Nehru in brief

  • Posted on: 16 January 2017
  • By: Staff writer

Early & Pre-political life

Jawaharlal Nehru was born in Allahabad in 1889 into an well off family of high achievers. His father was a successful lawyer. His sister Vijaya Lakshmi Pandit, went on to become the first woman president of the UN General Assembly. Nehru was home shchooled by English governesses and tutors till about 16. He then went to Harrow School and  Trinity College, where he earned a degree in natural science. He then studied law at the Inner Temple, London and then returned to India in 1912 and practiced law for several years. Four years later, Nehru married Kamala Kaul; and their only daughter Indira Priyadarshini, was born in 1917.

Entry into politics

In 1919, Nehru overheard British Brigadier-General Reginald Dyer gloating over the Jallianwala Bagh massacre. 379 people were killed and at least 1,200 wounded when the British military led by Dyer used firearms on a crowd of unarmed Indians. Hearing, about this in this manner, changed his outlook and Nehru vowed to fight the British and joined the Indian National Congress.  

India during this period had an upsurge of nationalist activity. But, it was clear that the British were in no mood to give in to Indian demands for freedom. In late 1921, the Congress Party's workers were banned from parts of the country. This is when Nehru went to prison for the first time; and over the next 24 years he would be jailed on 9 instances, for around 9 years in total. Always leaning to the left politically, Nehru studied Marxism while imprisoned.

In 1928 Nehru was named president of the Indian National Congress. The next year, Nehru led the historic session at Lahore that proclaimed complete independence as the final goal.

After his father's death in 1931, Nehru became more embedded in the workings of the Congress Party. On the failure of the Gandhi-Irwin pact (signed in 1931) both Nehru and Gandhi were jailed in early 1932 on charges of attempting to mount another civil disobedience movement.

In the mean time, the third round table conference took place, which led to the Government of India Act of 1935. This allowed elections to be held and a rudimentary provincial govts were formed.. By this time Nehru was seen as a natural heir to the Mahatma. Mahatma did not formally look to designate Nehru as his political successor until the early 1940s. In January 1941, Gandhi said: "[Jawaharlal Nehru and I] had differences from the time we became co-workers and yet I have said for some years and say so now that ... Jawaharlal will be my successor."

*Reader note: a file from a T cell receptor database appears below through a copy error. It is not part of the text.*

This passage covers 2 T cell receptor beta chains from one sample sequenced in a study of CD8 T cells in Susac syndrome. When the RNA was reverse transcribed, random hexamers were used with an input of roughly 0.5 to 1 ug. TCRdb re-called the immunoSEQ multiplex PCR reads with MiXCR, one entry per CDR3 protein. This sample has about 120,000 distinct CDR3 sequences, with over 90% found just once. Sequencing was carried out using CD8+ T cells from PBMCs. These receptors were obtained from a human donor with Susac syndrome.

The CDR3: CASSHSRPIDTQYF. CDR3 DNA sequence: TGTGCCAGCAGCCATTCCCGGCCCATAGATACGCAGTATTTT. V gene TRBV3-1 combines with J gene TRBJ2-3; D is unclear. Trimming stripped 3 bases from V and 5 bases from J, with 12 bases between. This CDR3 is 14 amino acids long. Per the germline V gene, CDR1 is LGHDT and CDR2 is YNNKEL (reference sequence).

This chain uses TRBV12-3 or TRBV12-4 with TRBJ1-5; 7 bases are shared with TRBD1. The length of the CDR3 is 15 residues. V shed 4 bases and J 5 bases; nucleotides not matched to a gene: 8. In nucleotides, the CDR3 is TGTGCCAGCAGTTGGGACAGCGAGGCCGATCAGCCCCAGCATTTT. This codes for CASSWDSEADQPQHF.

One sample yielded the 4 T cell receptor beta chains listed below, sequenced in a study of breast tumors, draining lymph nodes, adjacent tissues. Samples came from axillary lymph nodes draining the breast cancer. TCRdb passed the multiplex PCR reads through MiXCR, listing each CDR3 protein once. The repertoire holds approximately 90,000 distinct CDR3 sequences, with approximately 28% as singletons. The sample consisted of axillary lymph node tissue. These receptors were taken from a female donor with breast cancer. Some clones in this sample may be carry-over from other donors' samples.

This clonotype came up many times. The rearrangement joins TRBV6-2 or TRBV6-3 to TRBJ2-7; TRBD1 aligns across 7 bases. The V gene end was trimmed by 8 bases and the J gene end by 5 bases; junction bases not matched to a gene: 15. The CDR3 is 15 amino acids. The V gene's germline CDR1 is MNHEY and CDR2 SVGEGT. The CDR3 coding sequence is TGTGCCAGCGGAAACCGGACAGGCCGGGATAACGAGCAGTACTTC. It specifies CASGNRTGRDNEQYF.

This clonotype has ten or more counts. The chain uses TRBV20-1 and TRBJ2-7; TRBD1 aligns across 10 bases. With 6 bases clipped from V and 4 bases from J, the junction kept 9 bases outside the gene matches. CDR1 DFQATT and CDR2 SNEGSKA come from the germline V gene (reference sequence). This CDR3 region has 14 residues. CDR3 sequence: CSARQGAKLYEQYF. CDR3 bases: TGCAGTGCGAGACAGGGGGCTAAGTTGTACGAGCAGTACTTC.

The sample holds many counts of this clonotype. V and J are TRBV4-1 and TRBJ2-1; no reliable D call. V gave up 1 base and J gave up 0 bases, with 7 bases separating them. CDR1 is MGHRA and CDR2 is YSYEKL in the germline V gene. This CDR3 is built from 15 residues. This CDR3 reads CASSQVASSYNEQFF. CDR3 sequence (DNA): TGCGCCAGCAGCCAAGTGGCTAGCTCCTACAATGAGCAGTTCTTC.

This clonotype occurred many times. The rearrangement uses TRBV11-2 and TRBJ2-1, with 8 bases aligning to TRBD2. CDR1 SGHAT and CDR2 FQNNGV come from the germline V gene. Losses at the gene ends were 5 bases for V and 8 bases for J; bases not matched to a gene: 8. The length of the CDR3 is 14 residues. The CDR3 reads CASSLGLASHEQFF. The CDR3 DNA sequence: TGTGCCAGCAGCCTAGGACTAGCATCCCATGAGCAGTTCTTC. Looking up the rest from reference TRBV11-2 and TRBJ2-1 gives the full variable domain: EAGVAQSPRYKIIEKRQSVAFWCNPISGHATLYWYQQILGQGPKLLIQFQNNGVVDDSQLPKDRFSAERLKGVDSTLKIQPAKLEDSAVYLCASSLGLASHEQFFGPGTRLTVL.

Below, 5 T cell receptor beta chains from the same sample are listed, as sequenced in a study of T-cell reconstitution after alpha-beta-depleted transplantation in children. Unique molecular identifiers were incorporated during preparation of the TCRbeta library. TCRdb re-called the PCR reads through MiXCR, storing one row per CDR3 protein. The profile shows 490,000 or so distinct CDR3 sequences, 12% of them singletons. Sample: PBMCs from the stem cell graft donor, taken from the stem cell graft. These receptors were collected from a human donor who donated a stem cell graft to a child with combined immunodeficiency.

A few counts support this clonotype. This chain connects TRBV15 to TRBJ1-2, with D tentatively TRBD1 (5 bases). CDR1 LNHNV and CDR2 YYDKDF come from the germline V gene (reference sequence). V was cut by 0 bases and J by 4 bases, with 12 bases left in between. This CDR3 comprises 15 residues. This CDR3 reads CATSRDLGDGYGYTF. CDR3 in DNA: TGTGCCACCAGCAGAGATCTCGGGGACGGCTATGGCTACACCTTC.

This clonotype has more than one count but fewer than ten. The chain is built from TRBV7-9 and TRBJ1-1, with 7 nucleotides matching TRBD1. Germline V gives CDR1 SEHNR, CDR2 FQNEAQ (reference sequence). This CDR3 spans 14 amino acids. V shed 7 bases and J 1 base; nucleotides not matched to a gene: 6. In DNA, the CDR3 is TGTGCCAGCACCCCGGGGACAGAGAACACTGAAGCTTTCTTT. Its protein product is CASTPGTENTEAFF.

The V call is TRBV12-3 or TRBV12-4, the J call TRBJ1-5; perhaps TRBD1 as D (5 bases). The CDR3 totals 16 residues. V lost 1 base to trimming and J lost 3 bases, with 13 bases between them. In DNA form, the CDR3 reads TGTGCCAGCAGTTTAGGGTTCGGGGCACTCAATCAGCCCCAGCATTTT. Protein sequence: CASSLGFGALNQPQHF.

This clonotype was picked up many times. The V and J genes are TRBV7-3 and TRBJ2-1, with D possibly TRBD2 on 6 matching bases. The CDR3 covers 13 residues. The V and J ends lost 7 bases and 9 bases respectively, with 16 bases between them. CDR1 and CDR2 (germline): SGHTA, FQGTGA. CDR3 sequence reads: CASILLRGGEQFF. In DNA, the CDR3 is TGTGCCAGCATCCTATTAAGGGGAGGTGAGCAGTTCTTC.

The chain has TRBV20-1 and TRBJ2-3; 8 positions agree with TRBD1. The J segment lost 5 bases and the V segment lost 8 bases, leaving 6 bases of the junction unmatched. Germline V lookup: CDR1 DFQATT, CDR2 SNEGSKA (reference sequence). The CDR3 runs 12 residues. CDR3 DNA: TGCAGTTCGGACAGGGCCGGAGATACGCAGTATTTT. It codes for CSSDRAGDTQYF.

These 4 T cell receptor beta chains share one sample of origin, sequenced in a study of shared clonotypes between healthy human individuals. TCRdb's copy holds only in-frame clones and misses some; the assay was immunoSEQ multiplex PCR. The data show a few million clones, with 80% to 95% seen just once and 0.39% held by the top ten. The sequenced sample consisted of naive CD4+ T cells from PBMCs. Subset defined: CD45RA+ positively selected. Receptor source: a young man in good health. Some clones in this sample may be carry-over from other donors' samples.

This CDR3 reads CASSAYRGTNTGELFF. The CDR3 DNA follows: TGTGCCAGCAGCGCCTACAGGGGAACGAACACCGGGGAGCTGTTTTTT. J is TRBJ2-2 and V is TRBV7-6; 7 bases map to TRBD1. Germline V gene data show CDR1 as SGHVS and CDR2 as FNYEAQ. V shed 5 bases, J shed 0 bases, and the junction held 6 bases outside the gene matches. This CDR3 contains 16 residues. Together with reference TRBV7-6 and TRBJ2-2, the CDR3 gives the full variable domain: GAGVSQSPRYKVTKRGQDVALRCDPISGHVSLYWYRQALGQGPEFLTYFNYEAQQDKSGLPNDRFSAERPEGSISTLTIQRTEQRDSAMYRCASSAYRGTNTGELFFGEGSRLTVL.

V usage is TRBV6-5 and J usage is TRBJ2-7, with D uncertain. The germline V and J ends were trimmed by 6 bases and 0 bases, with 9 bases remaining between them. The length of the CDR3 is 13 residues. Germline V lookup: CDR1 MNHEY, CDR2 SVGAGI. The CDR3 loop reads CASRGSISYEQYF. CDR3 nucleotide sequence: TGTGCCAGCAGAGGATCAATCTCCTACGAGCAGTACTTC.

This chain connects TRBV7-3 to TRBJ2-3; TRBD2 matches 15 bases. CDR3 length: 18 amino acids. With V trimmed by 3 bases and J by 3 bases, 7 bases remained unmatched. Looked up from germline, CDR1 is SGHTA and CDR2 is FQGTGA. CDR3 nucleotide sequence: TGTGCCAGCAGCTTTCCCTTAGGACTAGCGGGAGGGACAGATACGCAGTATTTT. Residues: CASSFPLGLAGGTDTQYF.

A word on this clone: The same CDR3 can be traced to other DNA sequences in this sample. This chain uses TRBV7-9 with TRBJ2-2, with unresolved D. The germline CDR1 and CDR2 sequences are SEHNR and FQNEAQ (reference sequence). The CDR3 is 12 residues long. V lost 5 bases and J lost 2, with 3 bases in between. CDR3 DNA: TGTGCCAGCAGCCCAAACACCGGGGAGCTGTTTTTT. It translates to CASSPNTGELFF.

When World War II broke out in September 1939, British viceroy Lord Linlithgow committed India to the war effort without consulting the provincial ministries. In response, the Congress Party withdrew from all the provincial assemblies and Gandhi staged a limited civil disobedience movement in which he and Nehru were jailed yet again.

Nehru spent a over a year in jail and was released a few days before Pearl Harbor was bombed by the Japanese. As the Japanese moved closer to India in the spring of 1942, the British government tried to rope in the Congress party to get India to participate in a bigger way. The Congress called on the British to leave India. Mahatma and Nehru, seen as leaders of the party were arrested and jailed again, this time for nearly three years.

In 1947, despite his reservations, Nehru acquiesced to Mountbatten and the Muslim League's plan to divide India. And in August 1947, Pakistan was created—the new country Muslim and India predominantly Hindu. The British withdrew and Nehru became independent India’s first prime minister.

Prime Minister Nehru

Nehru's role has to be seen in light of the fact that he brought modern values and thought, stressed secularism, and carried India into the modern age of scientific innovation and progress. This when Pakistan conciously chose a religion based future and Nehru faced signiicant challenges from the religious right within India.

Nehru's big contribution to a modern India was the passage of the Hindu Civil code. Which was passed over objections from his own party members, not to say the oppostion. 

Several of India's institutions of higher learning, including the All India Institute of Medical Sciences, the Indian Institutes of Technology, and the National Institutes of Technology were established during his tenure as Prime Minister of India.

Nehru co-founded the Non-Aligned Movement. a community of nations professing neutrality professing their desire not be aligned with either of the two super powers in that day.

Nehru is remembered in India as being the first forward looking Prime Minister in India. Without him in charge during the formative years of India, India would have probably slid into being a Hindu mirror image of Pakistan 

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